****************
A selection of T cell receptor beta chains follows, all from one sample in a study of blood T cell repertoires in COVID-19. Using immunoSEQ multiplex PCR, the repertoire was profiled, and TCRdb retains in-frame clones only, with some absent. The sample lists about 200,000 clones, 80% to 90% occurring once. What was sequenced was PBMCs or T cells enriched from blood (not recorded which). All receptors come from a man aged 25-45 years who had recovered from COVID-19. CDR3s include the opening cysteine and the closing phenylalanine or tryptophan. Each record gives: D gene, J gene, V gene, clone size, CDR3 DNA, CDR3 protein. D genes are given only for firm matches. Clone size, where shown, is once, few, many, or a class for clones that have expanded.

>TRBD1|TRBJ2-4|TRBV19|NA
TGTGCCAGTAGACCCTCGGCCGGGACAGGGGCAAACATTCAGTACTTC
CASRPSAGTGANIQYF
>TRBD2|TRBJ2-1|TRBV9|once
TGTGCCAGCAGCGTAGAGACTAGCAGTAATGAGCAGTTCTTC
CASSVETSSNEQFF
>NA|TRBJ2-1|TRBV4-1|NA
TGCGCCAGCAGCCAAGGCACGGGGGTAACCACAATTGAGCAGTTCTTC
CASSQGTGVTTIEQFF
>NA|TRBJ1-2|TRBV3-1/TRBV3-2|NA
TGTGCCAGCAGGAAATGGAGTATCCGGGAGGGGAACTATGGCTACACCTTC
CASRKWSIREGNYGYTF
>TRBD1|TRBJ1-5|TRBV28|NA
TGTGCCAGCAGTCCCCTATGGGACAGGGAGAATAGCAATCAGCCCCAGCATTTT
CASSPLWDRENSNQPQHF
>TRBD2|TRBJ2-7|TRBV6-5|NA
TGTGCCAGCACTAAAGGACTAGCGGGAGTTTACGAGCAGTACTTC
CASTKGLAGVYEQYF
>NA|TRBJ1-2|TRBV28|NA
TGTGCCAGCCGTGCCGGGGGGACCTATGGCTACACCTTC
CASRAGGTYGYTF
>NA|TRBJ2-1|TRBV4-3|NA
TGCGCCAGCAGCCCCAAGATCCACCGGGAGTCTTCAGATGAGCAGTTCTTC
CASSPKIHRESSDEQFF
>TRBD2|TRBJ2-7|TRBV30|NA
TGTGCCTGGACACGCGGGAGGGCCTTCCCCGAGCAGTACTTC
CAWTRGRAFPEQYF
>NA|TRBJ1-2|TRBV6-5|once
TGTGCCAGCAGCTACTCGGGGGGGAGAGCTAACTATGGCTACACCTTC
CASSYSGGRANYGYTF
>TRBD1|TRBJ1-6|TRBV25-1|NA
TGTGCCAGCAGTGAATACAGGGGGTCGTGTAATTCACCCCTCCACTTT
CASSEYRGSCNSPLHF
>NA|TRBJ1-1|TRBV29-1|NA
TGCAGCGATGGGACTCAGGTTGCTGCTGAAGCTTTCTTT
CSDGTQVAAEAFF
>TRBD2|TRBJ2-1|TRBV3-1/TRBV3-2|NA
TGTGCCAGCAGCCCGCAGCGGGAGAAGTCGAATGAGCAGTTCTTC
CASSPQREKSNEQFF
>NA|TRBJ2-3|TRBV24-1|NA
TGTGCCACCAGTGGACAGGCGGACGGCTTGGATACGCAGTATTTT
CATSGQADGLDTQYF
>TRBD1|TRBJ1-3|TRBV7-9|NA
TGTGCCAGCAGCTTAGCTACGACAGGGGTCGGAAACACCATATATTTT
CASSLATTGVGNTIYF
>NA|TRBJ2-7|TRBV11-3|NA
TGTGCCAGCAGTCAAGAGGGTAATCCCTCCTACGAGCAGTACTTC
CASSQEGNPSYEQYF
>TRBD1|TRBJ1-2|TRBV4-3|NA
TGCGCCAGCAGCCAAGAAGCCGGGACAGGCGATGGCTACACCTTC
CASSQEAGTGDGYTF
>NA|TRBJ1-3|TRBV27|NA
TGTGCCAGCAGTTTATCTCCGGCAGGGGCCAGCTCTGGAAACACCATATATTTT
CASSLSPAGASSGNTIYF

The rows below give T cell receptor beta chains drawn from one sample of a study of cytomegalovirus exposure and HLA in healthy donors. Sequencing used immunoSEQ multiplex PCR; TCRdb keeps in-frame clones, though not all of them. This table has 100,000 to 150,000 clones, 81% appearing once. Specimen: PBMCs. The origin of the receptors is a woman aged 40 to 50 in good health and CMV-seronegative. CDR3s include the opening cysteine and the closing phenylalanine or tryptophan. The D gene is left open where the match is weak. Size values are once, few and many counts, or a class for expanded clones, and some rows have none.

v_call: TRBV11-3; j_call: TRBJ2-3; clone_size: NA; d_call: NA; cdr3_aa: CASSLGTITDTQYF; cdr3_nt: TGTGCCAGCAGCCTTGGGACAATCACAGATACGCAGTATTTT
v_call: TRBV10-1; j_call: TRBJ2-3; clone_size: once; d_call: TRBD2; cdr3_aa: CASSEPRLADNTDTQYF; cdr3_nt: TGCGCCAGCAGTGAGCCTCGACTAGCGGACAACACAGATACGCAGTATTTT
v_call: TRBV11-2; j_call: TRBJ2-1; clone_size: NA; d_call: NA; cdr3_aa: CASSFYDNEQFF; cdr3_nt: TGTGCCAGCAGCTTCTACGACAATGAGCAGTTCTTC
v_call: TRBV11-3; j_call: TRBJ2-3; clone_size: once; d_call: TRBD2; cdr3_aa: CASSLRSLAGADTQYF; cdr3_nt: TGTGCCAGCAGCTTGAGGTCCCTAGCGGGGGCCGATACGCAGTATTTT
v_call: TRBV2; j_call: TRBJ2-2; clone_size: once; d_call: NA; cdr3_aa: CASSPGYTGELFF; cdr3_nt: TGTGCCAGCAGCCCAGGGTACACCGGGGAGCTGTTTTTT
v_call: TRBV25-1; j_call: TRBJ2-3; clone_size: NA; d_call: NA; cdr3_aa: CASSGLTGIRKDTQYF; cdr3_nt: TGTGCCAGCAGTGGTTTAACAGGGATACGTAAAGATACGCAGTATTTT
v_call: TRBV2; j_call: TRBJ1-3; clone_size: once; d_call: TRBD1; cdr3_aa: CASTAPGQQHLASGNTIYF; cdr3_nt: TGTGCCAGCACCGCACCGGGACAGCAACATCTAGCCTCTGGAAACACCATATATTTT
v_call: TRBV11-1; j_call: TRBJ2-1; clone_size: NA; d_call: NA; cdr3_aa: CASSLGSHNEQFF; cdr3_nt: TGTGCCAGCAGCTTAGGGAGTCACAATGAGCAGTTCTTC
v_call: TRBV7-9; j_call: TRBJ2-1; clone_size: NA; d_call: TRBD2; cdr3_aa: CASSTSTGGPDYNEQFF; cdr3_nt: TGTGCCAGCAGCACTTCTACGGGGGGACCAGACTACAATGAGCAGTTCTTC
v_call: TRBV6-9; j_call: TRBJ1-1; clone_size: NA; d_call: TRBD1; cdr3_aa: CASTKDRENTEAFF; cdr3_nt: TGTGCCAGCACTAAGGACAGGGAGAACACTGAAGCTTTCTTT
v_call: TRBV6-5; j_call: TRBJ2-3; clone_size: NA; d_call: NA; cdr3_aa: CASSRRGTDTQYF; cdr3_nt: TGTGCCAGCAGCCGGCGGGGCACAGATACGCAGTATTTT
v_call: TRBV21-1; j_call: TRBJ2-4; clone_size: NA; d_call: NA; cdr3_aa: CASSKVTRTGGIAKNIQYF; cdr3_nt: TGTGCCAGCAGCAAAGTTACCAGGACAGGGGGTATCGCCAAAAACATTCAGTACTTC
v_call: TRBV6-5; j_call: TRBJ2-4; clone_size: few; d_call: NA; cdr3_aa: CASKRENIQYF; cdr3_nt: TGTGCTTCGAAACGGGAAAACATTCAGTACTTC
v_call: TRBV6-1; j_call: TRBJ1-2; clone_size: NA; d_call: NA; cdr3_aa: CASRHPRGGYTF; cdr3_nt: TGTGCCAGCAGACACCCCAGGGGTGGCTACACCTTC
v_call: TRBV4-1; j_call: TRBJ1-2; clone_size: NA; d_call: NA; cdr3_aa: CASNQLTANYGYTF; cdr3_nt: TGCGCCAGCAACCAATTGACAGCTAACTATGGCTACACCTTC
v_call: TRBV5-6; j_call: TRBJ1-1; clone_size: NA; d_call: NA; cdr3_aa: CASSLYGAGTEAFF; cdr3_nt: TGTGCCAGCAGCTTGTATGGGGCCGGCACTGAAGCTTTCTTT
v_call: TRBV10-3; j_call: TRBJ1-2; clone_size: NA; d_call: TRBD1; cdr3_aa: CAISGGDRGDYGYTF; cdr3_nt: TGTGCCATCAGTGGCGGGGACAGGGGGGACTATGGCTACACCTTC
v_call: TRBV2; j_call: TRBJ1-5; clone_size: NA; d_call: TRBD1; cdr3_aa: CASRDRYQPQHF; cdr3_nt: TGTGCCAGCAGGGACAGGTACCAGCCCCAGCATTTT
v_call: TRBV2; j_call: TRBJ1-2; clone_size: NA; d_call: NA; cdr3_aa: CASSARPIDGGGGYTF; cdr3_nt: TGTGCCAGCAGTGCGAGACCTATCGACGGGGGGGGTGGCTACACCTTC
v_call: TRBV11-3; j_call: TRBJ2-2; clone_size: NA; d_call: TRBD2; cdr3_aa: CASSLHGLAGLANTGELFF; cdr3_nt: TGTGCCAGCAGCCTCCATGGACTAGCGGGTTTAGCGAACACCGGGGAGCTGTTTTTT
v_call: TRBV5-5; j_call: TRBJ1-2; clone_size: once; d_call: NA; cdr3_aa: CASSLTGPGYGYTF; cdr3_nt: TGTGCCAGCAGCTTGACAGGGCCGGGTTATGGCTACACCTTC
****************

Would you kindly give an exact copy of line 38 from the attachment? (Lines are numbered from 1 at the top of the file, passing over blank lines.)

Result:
>TRBD2|TRBJ2-1|TRBV3-1/TRBV3-2|NA